If the innovation process goes offshore, America will lose much of its capacity to generate wealth, and that decline in long-term economic growth is assured … continue

Old but still functioning dust collectors need to be upgraded

This is a question, we hear frequently. 

From our friends at Powder & Bulk Solids "Ask The Experts Blog", an article by Dr. Mayer with Rembe answering the question about what the requirements are for old dust collectors:

Explosion Venting/Suppression Q&A

  We are a food processing company with an old but still functioning dust collector that needs to be upgraded and currently has no vent panels. We have been told that we need to move the dust collector outside in order to be in compliance with NFPA standards. Kst is somewhere around 150 bar m/sec or less. Is that our only option?

Answered September 9th, 2010 by Expert: Dr. Gerd Mayer
Not necessarily. You really have a number of options. Depending on distances, Preds and such, you might be able to duct and vent the collector to the outside with an explosion panel if your collector is close to an exterior wall. But you need to pay attention to the Pred of the collector and you may need to strengthen your collector (you mention it is old!) due to potential back pressure that will build up. Another option is to safely vent your dust collector with a flameless vent, designed to capture both the flame and pressure of a combustible dust explosion, should one occur. Or, as you mentioned, you might decide you want to move the dust collector outside to a “safe” location, away from the facility and away from areas where people might walk or gather or vehicles might park or be located.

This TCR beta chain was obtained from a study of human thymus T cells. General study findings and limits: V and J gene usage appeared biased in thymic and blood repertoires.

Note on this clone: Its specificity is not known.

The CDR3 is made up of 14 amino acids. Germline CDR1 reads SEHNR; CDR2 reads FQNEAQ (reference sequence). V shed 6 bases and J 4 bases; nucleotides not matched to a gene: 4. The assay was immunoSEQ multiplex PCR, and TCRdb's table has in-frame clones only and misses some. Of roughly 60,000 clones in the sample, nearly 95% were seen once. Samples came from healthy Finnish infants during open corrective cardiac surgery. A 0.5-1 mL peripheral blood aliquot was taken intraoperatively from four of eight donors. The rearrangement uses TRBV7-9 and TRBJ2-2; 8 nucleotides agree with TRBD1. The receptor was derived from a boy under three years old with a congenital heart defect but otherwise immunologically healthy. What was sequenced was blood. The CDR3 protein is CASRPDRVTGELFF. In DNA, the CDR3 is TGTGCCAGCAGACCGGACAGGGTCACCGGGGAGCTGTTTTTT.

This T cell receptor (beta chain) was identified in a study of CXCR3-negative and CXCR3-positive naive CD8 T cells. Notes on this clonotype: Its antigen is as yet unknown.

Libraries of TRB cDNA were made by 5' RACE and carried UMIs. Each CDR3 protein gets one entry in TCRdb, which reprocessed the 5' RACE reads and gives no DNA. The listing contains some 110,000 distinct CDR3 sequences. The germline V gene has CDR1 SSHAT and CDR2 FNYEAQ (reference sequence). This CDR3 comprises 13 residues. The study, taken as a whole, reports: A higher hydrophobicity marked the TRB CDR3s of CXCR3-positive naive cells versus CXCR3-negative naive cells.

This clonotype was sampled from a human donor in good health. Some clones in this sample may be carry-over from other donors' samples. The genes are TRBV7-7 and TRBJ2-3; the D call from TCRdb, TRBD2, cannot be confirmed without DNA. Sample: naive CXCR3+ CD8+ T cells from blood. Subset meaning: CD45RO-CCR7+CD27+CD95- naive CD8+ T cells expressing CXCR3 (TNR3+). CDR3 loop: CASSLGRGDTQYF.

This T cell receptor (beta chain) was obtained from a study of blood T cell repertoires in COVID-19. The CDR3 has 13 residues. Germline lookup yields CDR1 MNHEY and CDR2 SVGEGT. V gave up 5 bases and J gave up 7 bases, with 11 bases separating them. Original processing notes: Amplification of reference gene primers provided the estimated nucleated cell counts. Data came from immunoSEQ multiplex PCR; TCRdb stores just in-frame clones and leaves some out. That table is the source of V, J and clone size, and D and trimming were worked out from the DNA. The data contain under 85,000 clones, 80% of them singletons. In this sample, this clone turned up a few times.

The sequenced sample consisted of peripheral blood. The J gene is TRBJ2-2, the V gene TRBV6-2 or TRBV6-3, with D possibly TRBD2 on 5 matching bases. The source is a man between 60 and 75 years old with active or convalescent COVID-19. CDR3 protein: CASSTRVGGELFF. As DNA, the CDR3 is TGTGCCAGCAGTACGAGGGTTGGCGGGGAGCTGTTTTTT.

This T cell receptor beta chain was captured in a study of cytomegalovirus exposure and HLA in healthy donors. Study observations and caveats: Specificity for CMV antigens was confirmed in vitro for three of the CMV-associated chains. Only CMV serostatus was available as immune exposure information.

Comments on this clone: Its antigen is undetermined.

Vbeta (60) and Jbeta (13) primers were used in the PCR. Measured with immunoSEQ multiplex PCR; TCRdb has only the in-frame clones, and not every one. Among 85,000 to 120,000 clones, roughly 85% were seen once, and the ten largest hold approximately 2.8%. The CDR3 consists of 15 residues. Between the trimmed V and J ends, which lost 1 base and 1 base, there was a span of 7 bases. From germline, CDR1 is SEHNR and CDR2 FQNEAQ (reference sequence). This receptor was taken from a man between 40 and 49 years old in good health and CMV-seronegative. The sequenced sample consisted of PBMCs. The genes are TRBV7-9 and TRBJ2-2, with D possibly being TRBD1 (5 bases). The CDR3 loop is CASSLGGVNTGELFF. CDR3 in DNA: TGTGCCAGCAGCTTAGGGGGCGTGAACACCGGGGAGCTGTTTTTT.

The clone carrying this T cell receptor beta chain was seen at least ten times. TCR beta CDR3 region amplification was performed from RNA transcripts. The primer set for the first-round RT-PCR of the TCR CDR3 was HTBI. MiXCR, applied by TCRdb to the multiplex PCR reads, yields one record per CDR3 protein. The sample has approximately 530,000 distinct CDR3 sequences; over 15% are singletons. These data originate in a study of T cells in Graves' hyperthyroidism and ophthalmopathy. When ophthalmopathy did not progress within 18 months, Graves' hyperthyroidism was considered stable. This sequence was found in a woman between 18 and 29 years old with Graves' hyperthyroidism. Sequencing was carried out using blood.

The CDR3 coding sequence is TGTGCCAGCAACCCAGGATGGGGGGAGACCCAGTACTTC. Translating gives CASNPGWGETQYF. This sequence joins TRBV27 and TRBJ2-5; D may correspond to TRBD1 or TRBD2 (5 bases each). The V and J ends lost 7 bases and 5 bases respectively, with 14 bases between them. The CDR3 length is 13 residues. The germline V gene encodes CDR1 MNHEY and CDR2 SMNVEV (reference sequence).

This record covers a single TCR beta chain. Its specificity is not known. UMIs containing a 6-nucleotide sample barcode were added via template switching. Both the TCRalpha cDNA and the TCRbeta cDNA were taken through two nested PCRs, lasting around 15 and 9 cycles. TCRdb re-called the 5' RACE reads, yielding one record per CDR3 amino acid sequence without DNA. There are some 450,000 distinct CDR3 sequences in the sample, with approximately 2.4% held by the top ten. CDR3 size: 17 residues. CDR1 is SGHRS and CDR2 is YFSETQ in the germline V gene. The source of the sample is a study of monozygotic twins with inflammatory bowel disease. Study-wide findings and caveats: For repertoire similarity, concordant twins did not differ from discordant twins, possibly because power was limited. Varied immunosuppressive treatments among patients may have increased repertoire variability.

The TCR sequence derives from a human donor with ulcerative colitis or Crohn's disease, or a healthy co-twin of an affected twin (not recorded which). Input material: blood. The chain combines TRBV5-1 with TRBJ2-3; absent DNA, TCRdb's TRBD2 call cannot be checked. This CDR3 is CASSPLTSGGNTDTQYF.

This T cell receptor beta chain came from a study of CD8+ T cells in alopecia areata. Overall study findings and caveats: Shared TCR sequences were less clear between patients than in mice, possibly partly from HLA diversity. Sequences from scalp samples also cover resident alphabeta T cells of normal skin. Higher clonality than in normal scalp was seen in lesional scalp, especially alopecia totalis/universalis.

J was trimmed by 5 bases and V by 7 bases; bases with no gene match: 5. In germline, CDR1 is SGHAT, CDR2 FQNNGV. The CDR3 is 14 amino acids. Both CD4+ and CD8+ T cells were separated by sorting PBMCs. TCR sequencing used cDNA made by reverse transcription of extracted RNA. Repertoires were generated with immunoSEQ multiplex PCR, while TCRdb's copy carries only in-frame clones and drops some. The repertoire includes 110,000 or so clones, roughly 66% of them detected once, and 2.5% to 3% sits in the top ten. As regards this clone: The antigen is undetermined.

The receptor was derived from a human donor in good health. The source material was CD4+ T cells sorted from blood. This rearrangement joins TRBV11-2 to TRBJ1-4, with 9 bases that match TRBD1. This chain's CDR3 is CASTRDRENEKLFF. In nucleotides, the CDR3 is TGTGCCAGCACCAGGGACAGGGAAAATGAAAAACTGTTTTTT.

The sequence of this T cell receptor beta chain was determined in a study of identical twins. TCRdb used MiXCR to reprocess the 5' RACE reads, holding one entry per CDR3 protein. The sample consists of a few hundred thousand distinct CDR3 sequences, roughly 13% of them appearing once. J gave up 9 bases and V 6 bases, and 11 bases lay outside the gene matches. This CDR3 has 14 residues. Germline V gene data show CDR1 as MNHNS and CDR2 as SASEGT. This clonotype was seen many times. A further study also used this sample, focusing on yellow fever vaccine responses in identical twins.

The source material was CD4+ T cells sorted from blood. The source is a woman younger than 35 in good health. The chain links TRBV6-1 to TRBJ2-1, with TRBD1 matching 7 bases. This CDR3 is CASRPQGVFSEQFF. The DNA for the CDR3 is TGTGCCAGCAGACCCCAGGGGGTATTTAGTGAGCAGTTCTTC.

This is a good answer by Dr. Mayer.  Things that need to be considered are the size of the dust collector, age, strength, location, and proximity to an outside wall. To meet current NFPA 654 Standards you will also need to consider not only explosion venting, but also sprinkler or deluge, a Spark Detection System, Isolation, and if the collector is returning air back to the plant, you may also need to consider Spark Detection and an Abort Gate.  If you have questions in this area, we can help.

Tuesday, September 7, 2010

OSHA Issues Stern Warning to Grain Handling Facilities (Combustible Dust)

OSHA Issues Stern Warning to Grain Handling Facilities (Combustible Dust)

From Our friends at Nilfisk Industrial Vacuum Blog:

OSHA Issues Stern Warning to Grain Handling Facilities (Combustible Dust)

Following several safety violations in August, OSHA is sternly reminding grain handling facilities to comply with the proper safety and maintenance procedures, outlined in the Grain Handling Facility Standard.
At a recent press conference, David Michael, OSHA Administrator stated, “I am appalled at the outrageously reckless behavior of some operators of grain storage facilities. OSHA has investigated several cases involving worker entry into grain storage bins or elevators where we have found that the employer was aware of the hazard and OSHA standards but has failed to train or protect their workers. OSHA has aggressively pursued these cases and will continue to use our enforcement authority to the fullest extent possible…We will not tolerate noncompliance with our Grain Handling Facilities Standard, and we will take violations of these standards very seriously.”
And if that didn’t get people’s attention, The Wisconsin Agri-Service Association has notified it’s members of OSHA’s new local emphasis program for grain handlers, in which the agency will randomly select a cycle of 10 facilities at a time within each of the four Wisconsin area districts (WI, IL, OH) to inspect them for major hazard areas. The Local Emphasis Program will investigate hazards like engulfment, falls, combustible dust, and electrocution and focus on feed mills, ethanol plants, pet food manufacturers, grain elevators and warehouses.
For facilities looking to bulk up their maintenance efforts in response to OSHA’s strict message, our A17 EXP vacuum cleaner is a top choice among grain handling facilities. It’s an air-operated vacuum (often preferred) that’s ATEX-approved (Ex) for Zones 1, 2, 21 and 22. It’s also designed to meet the requirements for use in Class I, Group D, and Class II, Groups E, F, and G locations. More info on our website.